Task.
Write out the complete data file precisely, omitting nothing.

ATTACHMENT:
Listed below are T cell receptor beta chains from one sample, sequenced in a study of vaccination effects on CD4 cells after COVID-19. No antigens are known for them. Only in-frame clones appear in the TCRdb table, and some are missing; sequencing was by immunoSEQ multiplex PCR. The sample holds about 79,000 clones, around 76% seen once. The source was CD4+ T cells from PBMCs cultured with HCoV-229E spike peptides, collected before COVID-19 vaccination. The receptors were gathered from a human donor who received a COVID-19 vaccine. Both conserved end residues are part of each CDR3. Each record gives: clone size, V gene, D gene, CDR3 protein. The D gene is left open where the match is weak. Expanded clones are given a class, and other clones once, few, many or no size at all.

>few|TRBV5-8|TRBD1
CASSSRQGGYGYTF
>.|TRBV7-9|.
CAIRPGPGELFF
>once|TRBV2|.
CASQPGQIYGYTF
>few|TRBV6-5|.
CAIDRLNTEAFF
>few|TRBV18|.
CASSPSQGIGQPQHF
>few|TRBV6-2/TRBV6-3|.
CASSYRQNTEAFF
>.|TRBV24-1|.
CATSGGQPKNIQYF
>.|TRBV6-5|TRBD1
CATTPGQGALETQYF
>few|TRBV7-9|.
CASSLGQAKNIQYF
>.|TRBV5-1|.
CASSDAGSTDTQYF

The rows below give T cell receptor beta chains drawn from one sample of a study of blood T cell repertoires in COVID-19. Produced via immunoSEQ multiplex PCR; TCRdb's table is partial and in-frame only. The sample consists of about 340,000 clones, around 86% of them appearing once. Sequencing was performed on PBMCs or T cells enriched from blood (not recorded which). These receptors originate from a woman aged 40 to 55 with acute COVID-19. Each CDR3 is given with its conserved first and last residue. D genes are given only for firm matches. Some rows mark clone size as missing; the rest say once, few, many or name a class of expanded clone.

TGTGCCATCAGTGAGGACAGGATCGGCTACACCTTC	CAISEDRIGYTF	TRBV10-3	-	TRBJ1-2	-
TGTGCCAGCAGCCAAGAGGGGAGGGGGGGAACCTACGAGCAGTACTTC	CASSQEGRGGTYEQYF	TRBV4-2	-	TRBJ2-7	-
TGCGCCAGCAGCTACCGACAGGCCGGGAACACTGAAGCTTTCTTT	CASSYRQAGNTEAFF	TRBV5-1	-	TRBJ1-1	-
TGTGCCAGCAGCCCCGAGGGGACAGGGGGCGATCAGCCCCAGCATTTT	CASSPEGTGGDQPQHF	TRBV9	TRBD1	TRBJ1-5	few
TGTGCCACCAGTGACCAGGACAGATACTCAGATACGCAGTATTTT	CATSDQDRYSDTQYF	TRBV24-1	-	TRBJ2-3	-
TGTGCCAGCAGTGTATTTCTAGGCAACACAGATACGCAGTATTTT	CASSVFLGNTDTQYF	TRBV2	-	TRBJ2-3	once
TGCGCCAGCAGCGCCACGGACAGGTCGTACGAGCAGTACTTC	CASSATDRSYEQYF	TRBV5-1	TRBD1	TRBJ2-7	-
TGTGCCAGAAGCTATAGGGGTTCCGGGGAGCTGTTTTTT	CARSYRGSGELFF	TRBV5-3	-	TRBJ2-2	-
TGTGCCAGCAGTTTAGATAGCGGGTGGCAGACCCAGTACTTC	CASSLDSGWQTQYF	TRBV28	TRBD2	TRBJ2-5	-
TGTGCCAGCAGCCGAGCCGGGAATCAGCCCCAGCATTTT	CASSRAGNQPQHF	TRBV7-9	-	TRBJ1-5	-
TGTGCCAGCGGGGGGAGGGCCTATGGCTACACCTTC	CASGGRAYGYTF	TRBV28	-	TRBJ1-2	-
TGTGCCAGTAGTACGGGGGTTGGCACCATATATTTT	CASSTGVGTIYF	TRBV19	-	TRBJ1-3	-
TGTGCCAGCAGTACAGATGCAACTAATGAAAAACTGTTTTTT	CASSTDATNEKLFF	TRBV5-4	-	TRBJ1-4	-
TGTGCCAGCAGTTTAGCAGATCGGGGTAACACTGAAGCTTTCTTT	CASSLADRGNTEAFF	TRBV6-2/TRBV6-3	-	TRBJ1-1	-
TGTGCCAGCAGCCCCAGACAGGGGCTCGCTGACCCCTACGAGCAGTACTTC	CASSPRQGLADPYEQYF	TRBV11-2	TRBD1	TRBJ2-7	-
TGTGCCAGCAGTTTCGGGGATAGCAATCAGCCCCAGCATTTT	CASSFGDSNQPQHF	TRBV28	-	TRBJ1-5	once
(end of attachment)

Listed below are T cell receptor beta chains from one sample, sequenced in a study of vaccination effects on CD4 cells after COVID-19. No antigens are known for them. Only in-frame clones appear in the TCRdb table, and some are missing; sequencing was by immunoSEQ multiplex PCR. The sample holds about 79,000 clones, around 76% seen once. The source was CD4+ T cells from PBMCs cultured with HCoV-229E spike peptides, collected before COVID-19 vaccination. The receptors were gathered from a human donor who received a COVID-19 vaccine. Both conserved end residues are part of each CDR3. Each record gives: clone size, V gene, D gene, CDR3 protein. The D gene is left open where the match is weak. Expanded clones are given a class, and other clones once, few, many or no size at all.

>few|TRBV5-8|TRBD1
CASSSRQGGYGYTF
>.|TRBV7-9|.
CAIRPGPGELFF
>once|TRBV2|.
CASQPGQIYGYTF
>few|TRBV6-5|.
CAIDRLNTEAFF
>few|TRBV18|.
CASSPSQGIGQPQHF
>few|TRBV6-2/TRBV6-3|.
CASSYRQNTEAFF
>.|TRBV24-1|.
CATSGGQPKNIQYF
>.|TRBV6-5|TRBD1
CATTPGQGALETQYF
>few|TRBV7-9|.
CASSLGQAKNIQYF
>.|TRBV5-1|.
CASSDAGSTDTQYF

The rows below give T cell receptor beta chains drawn from one sample of a study of blood T cell repertoires in COVID-19. Produced via immunoSEQ multiplex PCR; TCRdb's table is partial and in-frame only. The sample consists of about 340,000 clones, around 86% of them appearing once. Sequencing was performed on PBMCs or T cells enriched from blood (not recorded which). These receptors originate from a woman aged 40 to 55 with acute COVID-19. Each CDR3 is given with its conserved first and last residue. D genes are given only for firm matches. Some rows mark clone size as missing; the rest say once, few, many or name a class of expanded clone.

TGTGCCATCAGTGAGGACAGGATCGGCTACACCTTC	CAISEDRIGYTF	TRBV10-3	-	TRBJ1-2	-
TGTGCCAGCAGCCAAGAGGGGAGGGGGGGAACCTACGAGCAGTACTTC	CASSQEGRGGTYEQYF	TRBV4-2	-	TRBJ2-7	-
TGCGCCAGCAGCTACCGACAGGCCGGGAACACTGAAGCTTTCTTT	CASSYRQAGNTEAFF	TRBV5-1	-	TRBJ1-1	-
TGTGCCAGCAGCCCCGAGGGGACAGGGGGCGATCAGCCCCAGCATTTT	CASSPEGTGGDQPQHF	TRBV9	TRBD1	TRBJ1-5	few
TGTGCCACCAGTGACCAGGACAGATACTCAGATACGCAGTATTTT	CATSDQDRYSDTQYF	TRBV24-1	-	TRBJ2-3	-
TGTGCCAGCAGTGTATTTCTAGGCAACACAGATACGCAGTATTTT	CASSVFLGNTDTQYF	TRBV2	-	TRBJ2-3	once
TGCGCCAGCAGCGCCACGGACAGGTCGTACGAGCAGTACTTC	CASSATDRSYEQYF	TRBV5-1	TRBD1	TRBJ2-7	-
TGTGCCAGAAGCTATAGGGGTTCCGGGGAGCTGTTTTTT	CARSYRGSGELFF	TRBV5-3	-	TRBJ2-2	-
TGTGCCAGCAGTTTAGATAGCGGGTGGCAGACCCAGTACTTC	CASSLDSGWQTQYF	TRBV28	TRBD2	TRBJ2-5	-
TGTGCCAGCAGCCGAGCCGGGAATCAGCCCCAGCATTTT	CASSRAGNQPQHF	TRBV7-9	-	TRBJ1-5	-
TGTGCCAGCGGGGGGAGGGCCTATGGCTACACCTTC	CASGGRAYGYTF	TRBV28	-	TRBJ1-2	-
TGTGCCAGTAGTACGGGGGTTGGCACCATATATTTT	CASSTGVGTIYF	TRBV19	-	TRBJ1-3	-
TGTGCCAGCAGTACAGATGCAACTAATGAAAAACTGTTTTTT	CASSTDATNEKLFF	TRBV5-4	-	TRBJ1-4	-
TGTGCCAGCAGTTTAGCAGATCGGGGTAACACTGAAGCTTTCTTT	CASSLADRGNTEAFF	TRBV6-2/TRBV6-3	-	TRBJ1-1	-
TGTGCCAGCAGCCCCAGACAGGGGCTCGCTGACCCCTACGAGCAGTACTTC	CASSPRQGLADPYEQYF	TRBV11-2	TRBD1	TRBJ2-7	-
TGTGCCAGCAGTTTCGGGGATAGCAATCAGCCCCAGCATTTT	CASSFGDSNQPQHF	TRBV28	-	TRBJ1-5	once